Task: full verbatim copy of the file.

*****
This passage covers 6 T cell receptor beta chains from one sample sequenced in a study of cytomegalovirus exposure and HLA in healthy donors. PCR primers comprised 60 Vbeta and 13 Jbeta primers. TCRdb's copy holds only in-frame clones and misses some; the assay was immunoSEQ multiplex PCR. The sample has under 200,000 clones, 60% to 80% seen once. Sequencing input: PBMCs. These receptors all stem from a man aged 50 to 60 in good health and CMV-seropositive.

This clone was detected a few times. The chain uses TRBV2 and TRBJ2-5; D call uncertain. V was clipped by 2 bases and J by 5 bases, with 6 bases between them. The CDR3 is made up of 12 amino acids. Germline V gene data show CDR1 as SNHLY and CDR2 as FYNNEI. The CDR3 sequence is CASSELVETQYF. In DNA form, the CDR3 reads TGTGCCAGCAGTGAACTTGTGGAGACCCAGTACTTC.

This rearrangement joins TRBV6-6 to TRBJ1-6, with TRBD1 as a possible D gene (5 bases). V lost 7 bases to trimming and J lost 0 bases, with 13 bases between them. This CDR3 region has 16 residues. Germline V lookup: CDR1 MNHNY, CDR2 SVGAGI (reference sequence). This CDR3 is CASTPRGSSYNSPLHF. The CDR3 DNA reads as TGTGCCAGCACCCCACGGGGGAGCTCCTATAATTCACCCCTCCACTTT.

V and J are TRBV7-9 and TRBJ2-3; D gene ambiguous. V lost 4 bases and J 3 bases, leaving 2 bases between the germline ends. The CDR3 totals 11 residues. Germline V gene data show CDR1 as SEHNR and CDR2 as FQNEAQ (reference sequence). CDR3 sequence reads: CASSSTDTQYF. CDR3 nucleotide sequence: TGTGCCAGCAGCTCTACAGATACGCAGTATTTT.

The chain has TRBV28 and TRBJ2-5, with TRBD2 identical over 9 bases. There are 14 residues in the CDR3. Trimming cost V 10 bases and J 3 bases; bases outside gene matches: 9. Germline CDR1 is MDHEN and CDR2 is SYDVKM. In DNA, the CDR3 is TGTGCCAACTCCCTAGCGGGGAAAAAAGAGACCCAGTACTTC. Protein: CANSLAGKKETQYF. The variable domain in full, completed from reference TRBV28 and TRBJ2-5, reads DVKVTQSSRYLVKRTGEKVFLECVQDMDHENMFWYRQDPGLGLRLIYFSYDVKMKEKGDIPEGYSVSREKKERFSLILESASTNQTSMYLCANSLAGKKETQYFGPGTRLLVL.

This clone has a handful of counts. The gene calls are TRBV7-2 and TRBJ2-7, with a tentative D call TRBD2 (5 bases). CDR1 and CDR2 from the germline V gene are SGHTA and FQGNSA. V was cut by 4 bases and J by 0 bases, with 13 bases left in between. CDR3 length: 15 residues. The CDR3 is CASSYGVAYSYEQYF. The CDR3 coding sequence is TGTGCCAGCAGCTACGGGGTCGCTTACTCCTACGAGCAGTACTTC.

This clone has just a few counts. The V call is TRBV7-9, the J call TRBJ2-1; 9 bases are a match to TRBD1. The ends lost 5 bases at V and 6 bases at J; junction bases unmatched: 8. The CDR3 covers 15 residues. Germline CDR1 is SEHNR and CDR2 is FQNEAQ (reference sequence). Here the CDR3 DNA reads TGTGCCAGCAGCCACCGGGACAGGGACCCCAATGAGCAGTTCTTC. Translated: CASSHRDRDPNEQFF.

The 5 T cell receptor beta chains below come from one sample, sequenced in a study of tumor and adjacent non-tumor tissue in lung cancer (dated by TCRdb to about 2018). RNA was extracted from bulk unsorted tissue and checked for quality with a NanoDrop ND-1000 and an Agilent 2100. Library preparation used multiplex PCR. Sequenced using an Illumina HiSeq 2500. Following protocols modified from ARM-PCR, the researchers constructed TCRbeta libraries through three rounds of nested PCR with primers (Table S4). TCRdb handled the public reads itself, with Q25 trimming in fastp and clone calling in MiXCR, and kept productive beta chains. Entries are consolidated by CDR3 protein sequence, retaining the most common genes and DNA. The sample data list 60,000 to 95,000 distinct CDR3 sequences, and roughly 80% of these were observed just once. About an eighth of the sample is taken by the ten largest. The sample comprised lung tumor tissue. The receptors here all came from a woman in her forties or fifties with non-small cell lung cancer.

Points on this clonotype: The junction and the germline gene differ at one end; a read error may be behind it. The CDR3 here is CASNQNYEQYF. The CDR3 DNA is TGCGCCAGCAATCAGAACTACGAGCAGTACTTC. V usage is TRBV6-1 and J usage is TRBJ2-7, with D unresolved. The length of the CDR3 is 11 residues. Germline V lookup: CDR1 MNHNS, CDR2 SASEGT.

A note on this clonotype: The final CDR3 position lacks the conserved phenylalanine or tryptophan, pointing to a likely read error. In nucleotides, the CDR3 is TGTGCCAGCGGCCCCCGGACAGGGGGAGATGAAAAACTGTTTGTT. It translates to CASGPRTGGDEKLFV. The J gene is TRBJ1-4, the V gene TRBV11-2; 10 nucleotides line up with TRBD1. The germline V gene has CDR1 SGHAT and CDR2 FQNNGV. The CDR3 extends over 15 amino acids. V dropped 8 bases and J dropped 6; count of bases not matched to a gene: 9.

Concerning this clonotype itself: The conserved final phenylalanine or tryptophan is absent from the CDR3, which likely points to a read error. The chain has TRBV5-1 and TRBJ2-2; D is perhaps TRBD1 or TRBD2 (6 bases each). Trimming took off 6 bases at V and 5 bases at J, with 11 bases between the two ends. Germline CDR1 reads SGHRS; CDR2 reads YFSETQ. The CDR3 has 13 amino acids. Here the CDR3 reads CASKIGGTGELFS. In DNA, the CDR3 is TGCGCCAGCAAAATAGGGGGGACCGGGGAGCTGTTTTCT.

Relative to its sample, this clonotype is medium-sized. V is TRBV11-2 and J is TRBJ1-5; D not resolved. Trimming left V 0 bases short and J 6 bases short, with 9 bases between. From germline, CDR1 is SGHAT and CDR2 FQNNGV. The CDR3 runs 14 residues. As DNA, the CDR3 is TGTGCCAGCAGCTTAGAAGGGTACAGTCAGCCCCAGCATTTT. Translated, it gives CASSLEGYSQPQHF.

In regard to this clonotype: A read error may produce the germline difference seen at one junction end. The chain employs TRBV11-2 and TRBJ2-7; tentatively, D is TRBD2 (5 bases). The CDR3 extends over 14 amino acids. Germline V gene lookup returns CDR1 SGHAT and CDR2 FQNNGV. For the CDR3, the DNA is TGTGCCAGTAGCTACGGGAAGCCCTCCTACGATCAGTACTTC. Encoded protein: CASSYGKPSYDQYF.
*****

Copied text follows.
This passage covers 6 T cell receptor beta chains from one sample sequenced in a study of cytomegalovirus exposure and HLA in healthy donors. PCR primers comprised 60 Vbeta and 13 Jbeta primers. TCRdb's copy holds only in-frame clones and misses some; the assay was immunoSEQ multiplex PCR. The sample has under 200,000 clones, 60% to 80% seen once. Sequencing input: PBMCs. These receptors all stem from a man aged 50 to 60 in good health and CMV-seropositive.

This clone was detected a few times. The chain uses TRBV2 and TRBJ2-5; D call uncertain. V was clipped by 2 bases and J by 5 bases, with 6 bases between them. The CDR3 is made up of 12 amino acids. Germline V gene data show CDR1 as SNHLY and CDR2 as FYNNEI. The CDR3 sequence is CASSELVETQYF. In DNA form, the CDR3 reads TGTGCCAGCAGTGAACTTGTGGAGACCCAGTACTTC.

This rearrangement joins TRBV6-6 to TRBJ1-6, with TRBD1 as a possible D gene (5 bases). V lost 7 bases to trimming and J lost 0 bases, with 13 bases between them. This CDR3 region has 16 residues. Germline V lookup: CDR1 MNHNY, CDR2 SVGAGI (reference sequence). This CDR3 is CASTPRGSSYNSPLHF. The CDR3 DNA reads as TGTGCCAGCACCCCACGGGGGAGCTCCTATAATTCACCCCTCCACTTT.

V and J are TRBV7-9 and TRBJ2-3; D gene ambiguous. V lost 4 bases and J 3 bases, leaving 2 bases between the germline ends. The CDR3 totals 11 residues. Germline V gene data show CDR1 as SEHNR and CDR2 as FQNEAQ (reference sequence). CDR3 sequence reads: CASSSTDTQYF. CDR3 nucleotide sequence: TGTGCCAGCAGCTCTACAGATACGCAGTATTTT.

The chain has TRBV28 and TRBJ2-5, with TRBD2 identical over 9 bases. There are 14 residues in the CDR3. Trimming cost V 10 bases and J 3 bases; bases outside gene matches: 9. Germline CDR1 is MDHEN and CDR2 is SYDVKM. In DNA, the CDR3 is TGTGCCAACTCCCTAGCGGGGAAAAAAGAGACCCAGTACTTC. Protein: CANSLAGKKETQYF. The variable domain in full, completed from reference TRBV28 and TRBJ2-5, reads DVKVTQSSRYLVKRTGEKVFLECVQDMDHENMFWYRQDPGLGLRLIYFSYDVKMKEKGDIPEGYSVSREKKERFSLILESASTNQTSMYLCANSLAGKKETQYFGPGTRLLVL.

This clone has a handful of counts. The gene calls are TRBV7-2 and TRBJ2-7, with a tentative D call TRBD2 (5 bases). CDR1 and CDR2 from the germline V gene are SGHTA and FQGNSA. V was cut by 4 bases and J by 0 bases, with 13 bases left in between. CDR3 length: 15 residues. The CDR3 is CASSYGVAYSYEQYF. The CDR3 coding sequence is TGTGCCAGCAGCTACGGGGTCGCTTACTCCTACGAGCAGTACTTC.

This clone has just a few counts. The V call is TRBV7-9, the J call TRBJ2-1; 9 bases are a match to TRBD1. The ends lost 5 bases at V and 6 bases at J; junction bases unmatched: 8. The CDR3 covers 15 residues. Germline CDR1 is SEHNR and CDR2 is FQNEAQ (reference sequence). Here the CDR3 DNA reads TGTGCCAGCAGCCACCGGGACAGGGACCCCAATGAGCAGTTCTTC. Translated: CASSHRDRDPNEQFF.

The 5 T cell receptor beta chains below come from one sample, sequenced in a study of tumor and adjacent non-tumor tissue in lung cancer (dated by TCRdb to about 2018). RNA was extracted from bulk unsorted tissue and checked for quality with a NanoDrop ND-1000 and an Agilent 2100. Library preparation used multiplex PCR. Sequenced using an Illumina HiSeq 2500. Following protocols modified from ARM-PCR, the researchers constructed TCRbeta libraries through three rounds of nested PCR with primers (Table S4). TCRdb handled the public reads itself, with Q25 trimming in fastp and clone calling in MiXCR, and kept productive beta chains. Entries are consolidated by CDR3 protein sequence, retaining the most common genes and DNA. The sample data list 60,000 to 95,000 distinct CDR3 sequences, and roughly 80% of these were observed just once. About an eighth of the sample is taken by the ten largest. The sample comprised lung tumor tissue. The receptors here all came from a woman in her forties or fifties with non-small cell lung cancer.

Points on this clonotype: The junction and the germline gene differ at one end; a read error may be behind it. The CDR3 here is CASNQNYEQYF. The CDR3 DNA is TGCGCCAGCAATCAGAACTACGAGCAGTACTTC. V usage is TRBV6-1 and J usage is TRBJ2-7, with D unresolved. The length of the CDR3 is 11 residues. Germline V lookup: CDR1 MNHNS, CDR2 SASEGT.

A note on this clonotype: The final CDR3 position lacks the conserved phenylalanine or tryptophan, pointing to a likely read error. In nucleotides, the CDR3 is TGTGCCAGCGGCCCCCGGACAGGGGGAGATGAAAAACTGTTTGTT. It translates to CASGPRTGGDEKLFV. The J gene is TRBJ1-4, the V gene TRBV11-2; 10 nucleotides line up with TRBD1. The germline V gene has CDR1 SGHAT and CDR2 FQNNGV. The CDR3 extends over 15 amino acids. V dropped 8 bases and J dropped 6; count of bases not matched to a gene: 9.

Concerning this clonotype itself: The conserved final phenylalanine or tryptophan is absent from the CDR3, which likely points to a read error. The chain has TRBV5-1 and TRBJ2-2; D is perhaps TRBD1 or TRBD2 (6 bases each). Trimming took off 6 bases at V and 5 bases at J, with 11 bases between the two ends. Germline CDR1 reads SGHRS; CDR2 reads YFSETQ. The CDR3 has 13 amino acids. Here the CDR3 reads CASKIGGTGELFS. In DNA, the CDR3 is TGCGCCAGCAAAATAGGGGGGACCGGGGAGCTGTTTTCT.

Relative to its sample, this clonotype is medium-sized. V is TRBV11-2 and J is TRBJ1-5; D not resolved. Trimming left V 0 bases short and J 6 bases short, with 9 bases between. From germline, CDR1 is SGHAT and CDR2 FQNNGV. The CDR3 runs 14 residues. As DNA, the CDR3 is TGTGCCAGCAGCTTAGAAGGGTACAGTCAGCCCCAGCATTTT. Translated, it gives CASSLEGYSQPQHF.

In regard to this clonotype: A read error may produce the germline difference seen at one junction end. The chain employs TRBV11-2 and TRBJ2-7; tentatively, D is TRBD2 (5 bases). The CDR3 extends over 14 amino acids. Germline V gene lookup returns CDR1 SGHAT and CDR2 FQNNGV. For the CDR3, the DNA is TGTGCCAGTAGCTACGGGAAGCCCTCCTACGATCAGTACTTC. Encoded protein: CASSYGKPSYDQYF.